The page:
The Travel Ban: What is it good for?

By Michaela Anderson, Reporter

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In the past decade, as Islamophobia has increased, the words ‘Muslim’ and ‘Islam’ have been used more as slurs rather than their intended meaning. The reason behind this would be because people are afraid, and when people are afraid, they hate. An example of this would be the recent Kansas shooting of Srinivas Kuchibhotla, who was Indian. His wife had been nervous about coming to the States due to the violence against foreigners here, but her husband assured her that everything would be okay. Except, really, it wasn’t. Kuchibhotla and a coworker decided to have a beer after work. After watching a rather intense basketball game, the suspect became agitated. Witnesses claimed to hear the suspect yell, “Get out of my country!” The bar patron told him to leave and the suspect did, only to come back moments later to start firing. Kuchibhotla died while his coworker and the bar patron were only mildly injured.

This blind hatred could be a direct byproduct of the 9/11 attacks and ultimately, the war on terrorism. Of course, this is understandable. Who wouldn’t be shaken up after something like that? Yet, when it allows hundreds of hate crimes to be committed against these people; when it allows our own President Trump to ban everyone from seven countries because they were born in a particular country or they happen to practice a certain religion without much fuss from half the country…that’s when it becomes a problem.

If you don’t know what the travel ban is, it’s an executive order that President Trump signed in on January 27th, his seventh day in office. This executive order bans citizens from seven predominantly Muslim nations from entering the United States. The countries affected are: Iran, Iraq, Sudan, Libya, Somalia, Yemen and Syria–which has been banned indefinitely. It also bans the Refugee Admissions Program for 120 days. However, it was temporarily suspended by judges due to it being considered unconstitutional. The revised edition of the executive order is planned to be released soon.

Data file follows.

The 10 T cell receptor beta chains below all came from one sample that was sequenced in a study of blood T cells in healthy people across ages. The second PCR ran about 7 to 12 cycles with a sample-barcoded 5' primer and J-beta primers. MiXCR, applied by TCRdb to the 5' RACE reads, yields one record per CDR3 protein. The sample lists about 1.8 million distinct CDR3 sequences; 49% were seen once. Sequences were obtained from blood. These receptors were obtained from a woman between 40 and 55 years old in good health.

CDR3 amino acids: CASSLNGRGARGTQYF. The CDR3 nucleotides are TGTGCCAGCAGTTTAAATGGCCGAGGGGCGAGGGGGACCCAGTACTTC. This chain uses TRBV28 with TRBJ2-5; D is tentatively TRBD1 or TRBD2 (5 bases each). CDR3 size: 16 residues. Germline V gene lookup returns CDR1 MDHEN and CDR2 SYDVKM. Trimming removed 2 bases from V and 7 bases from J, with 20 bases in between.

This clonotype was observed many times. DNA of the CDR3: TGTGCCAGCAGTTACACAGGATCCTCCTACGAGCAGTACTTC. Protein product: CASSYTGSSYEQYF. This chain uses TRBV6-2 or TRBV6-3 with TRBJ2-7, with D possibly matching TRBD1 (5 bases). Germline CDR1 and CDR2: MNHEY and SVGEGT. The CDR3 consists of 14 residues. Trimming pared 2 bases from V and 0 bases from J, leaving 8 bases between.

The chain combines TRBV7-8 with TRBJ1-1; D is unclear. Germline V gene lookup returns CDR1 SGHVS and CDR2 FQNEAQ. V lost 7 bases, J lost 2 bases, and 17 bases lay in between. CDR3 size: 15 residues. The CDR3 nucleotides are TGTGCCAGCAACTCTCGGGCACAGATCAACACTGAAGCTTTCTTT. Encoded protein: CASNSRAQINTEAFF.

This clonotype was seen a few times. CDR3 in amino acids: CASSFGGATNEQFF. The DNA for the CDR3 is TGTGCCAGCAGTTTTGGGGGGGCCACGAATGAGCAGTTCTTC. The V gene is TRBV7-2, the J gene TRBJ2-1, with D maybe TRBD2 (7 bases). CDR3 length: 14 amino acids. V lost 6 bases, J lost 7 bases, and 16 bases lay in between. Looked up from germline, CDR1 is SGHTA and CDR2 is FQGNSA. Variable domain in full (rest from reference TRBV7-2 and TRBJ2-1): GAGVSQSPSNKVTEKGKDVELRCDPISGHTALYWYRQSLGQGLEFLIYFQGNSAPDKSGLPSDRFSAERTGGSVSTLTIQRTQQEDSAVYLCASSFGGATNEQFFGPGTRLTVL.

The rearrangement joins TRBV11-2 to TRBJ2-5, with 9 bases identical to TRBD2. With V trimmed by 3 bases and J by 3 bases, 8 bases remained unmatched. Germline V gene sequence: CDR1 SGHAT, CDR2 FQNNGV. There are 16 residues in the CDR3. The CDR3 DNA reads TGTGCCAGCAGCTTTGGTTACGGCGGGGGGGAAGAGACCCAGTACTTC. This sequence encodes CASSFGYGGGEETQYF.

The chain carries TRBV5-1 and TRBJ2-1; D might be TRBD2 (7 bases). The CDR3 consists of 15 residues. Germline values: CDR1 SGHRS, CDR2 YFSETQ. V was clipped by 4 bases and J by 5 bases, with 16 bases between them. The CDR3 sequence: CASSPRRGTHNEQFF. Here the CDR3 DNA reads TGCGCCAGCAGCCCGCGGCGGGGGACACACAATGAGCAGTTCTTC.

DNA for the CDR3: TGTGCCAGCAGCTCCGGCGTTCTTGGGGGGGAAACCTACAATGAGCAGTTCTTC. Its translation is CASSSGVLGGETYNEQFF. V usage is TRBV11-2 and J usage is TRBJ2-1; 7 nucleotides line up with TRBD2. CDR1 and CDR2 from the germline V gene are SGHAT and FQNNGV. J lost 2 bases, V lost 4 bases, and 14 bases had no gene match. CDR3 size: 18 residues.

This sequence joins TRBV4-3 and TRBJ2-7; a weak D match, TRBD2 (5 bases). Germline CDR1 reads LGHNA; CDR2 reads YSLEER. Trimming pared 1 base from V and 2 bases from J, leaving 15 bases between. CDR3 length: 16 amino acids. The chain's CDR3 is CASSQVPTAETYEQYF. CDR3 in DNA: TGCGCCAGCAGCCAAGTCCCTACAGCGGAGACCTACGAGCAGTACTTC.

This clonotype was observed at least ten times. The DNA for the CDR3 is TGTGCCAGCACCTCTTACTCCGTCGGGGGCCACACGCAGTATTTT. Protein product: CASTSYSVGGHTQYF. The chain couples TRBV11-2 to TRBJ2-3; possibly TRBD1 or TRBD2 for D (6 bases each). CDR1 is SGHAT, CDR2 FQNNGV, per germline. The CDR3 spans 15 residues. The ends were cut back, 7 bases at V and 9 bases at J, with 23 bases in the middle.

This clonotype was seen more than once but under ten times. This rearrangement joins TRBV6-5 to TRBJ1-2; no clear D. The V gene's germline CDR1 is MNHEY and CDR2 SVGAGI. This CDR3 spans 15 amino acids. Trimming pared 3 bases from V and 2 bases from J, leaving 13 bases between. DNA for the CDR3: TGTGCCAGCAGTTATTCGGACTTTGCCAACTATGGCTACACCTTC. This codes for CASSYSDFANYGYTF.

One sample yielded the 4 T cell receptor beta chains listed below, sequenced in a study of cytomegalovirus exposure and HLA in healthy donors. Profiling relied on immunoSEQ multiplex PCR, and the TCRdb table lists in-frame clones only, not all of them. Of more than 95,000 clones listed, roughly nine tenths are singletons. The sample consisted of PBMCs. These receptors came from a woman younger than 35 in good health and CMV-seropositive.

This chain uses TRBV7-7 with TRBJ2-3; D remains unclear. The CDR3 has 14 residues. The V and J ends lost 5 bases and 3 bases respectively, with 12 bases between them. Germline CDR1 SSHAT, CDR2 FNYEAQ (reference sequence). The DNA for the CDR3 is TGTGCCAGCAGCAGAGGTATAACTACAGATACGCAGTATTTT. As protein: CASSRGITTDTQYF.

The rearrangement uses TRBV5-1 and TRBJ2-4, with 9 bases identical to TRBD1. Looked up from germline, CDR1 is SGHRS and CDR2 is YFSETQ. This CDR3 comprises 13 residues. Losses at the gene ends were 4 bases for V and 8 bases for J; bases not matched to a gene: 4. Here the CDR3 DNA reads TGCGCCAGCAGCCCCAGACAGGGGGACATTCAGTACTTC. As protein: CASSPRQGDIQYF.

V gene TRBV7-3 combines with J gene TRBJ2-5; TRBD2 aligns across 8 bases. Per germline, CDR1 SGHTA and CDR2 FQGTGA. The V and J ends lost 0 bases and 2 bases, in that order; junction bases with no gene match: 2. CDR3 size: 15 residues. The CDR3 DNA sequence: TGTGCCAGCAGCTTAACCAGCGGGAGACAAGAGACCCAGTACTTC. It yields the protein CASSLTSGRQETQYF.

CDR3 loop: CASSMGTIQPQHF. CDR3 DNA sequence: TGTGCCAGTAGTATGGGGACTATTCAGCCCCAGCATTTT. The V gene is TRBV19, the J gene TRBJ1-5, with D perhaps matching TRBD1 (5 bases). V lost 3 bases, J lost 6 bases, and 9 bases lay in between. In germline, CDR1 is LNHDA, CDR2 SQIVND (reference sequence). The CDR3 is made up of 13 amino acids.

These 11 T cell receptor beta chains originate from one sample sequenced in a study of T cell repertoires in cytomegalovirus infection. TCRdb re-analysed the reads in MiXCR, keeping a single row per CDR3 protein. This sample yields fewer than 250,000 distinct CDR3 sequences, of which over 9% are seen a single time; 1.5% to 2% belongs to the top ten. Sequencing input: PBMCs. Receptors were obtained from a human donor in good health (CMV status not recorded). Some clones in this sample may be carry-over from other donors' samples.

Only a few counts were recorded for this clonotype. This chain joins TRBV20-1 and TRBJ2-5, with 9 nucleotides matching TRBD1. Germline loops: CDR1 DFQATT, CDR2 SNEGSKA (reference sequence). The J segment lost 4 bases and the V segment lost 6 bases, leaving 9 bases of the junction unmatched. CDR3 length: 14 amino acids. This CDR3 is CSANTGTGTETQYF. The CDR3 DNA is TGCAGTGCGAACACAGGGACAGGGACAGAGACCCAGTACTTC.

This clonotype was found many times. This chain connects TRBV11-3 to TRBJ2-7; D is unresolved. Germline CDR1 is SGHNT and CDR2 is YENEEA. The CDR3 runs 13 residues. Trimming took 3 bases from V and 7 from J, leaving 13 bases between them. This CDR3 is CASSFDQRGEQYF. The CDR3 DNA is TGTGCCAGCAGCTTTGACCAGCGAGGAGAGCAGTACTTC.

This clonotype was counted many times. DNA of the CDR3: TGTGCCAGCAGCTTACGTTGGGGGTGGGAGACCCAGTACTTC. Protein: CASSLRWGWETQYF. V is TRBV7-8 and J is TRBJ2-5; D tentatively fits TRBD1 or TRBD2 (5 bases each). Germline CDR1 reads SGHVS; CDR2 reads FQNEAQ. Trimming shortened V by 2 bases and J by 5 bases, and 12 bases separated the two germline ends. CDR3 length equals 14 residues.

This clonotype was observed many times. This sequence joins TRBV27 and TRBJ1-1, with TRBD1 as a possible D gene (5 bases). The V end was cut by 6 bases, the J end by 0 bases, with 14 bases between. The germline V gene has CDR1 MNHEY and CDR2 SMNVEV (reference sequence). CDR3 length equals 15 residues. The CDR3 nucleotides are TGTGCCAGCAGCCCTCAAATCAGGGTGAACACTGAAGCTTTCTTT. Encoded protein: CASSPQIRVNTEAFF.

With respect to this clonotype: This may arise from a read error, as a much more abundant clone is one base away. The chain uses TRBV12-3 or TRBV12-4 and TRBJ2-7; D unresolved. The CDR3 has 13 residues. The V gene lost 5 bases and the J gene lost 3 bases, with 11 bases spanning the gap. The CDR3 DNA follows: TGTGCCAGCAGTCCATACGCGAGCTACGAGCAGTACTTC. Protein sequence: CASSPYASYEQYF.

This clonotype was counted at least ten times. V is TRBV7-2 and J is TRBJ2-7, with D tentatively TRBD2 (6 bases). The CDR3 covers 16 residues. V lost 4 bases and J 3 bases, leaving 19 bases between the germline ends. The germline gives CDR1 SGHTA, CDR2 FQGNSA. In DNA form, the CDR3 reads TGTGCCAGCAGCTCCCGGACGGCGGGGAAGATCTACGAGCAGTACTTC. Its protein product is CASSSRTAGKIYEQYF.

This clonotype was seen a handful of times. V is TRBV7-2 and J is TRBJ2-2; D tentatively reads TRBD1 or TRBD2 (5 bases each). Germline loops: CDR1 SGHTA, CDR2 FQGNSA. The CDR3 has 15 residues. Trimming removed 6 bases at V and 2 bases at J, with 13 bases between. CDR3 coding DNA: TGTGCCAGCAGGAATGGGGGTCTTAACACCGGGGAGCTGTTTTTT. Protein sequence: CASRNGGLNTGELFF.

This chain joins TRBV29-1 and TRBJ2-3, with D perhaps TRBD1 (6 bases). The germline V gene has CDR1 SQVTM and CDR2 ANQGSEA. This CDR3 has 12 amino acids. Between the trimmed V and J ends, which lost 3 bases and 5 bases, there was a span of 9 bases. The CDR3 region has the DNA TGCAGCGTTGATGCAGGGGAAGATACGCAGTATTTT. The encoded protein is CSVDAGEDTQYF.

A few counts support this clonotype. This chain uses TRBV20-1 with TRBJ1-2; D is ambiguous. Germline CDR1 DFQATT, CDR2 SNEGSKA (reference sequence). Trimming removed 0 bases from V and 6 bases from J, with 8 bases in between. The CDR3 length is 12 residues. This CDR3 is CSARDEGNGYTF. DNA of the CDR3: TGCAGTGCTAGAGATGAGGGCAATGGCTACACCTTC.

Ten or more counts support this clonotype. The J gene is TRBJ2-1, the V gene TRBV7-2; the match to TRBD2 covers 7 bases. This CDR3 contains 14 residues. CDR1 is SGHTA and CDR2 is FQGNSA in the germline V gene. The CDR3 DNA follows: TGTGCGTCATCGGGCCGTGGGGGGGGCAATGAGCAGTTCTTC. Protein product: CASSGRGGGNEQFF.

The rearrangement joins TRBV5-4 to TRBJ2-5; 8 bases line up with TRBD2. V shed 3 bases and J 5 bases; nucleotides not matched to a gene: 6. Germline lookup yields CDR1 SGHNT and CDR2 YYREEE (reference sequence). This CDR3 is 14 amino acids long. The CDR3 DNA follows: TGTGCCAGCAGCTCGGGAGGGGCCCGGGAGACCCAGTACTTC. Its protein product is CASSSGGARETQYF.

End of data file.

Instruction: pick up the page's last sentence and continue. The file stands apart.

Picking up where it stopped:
Why do people move to different countries? Well, they move for many reasons; to find better work, to be close to family, to have better quality of life, to escape political persecution and most importantly, war. Somebody who is forced to leave their country due to war and persecution is called a refugee. The Syrian civil war started March 11, 2011, almost six years ago to the day. Since the war began, an estimated 400,000 Syrians have been killed. As of December 2016, 4.81 million Syrians have also fled the country. That means that 4.81 million people have been forced to leave their home and have become refugees as they look for a new country to call home.

Okay, so imagine you were one of these refugees. You currently live in a one-room apartment with your spouse, three children, and two other people. Unfortunately, earlier that year your home got destroyed by bombs being dropped onto your neighborhood. You desperately need to get out of Syria; you need to find a safe place for you and your family.

Where do you go?

That’s the big question. For starters, you could go to your surrounding countries: Iraq, Lebanon, Israel, Turkey, and Jordan. Except no, that’s not a good idea.. You want to put your family somewhere far from Syria, far from any traces of the war that’s hurt your country for years. So, your next idea is Europe: France, Britain, Germany–the possibilities are endless here. It’s a good place, possibly even safe but…it’s crowded here, too many people with too little space. You think about going to the United States.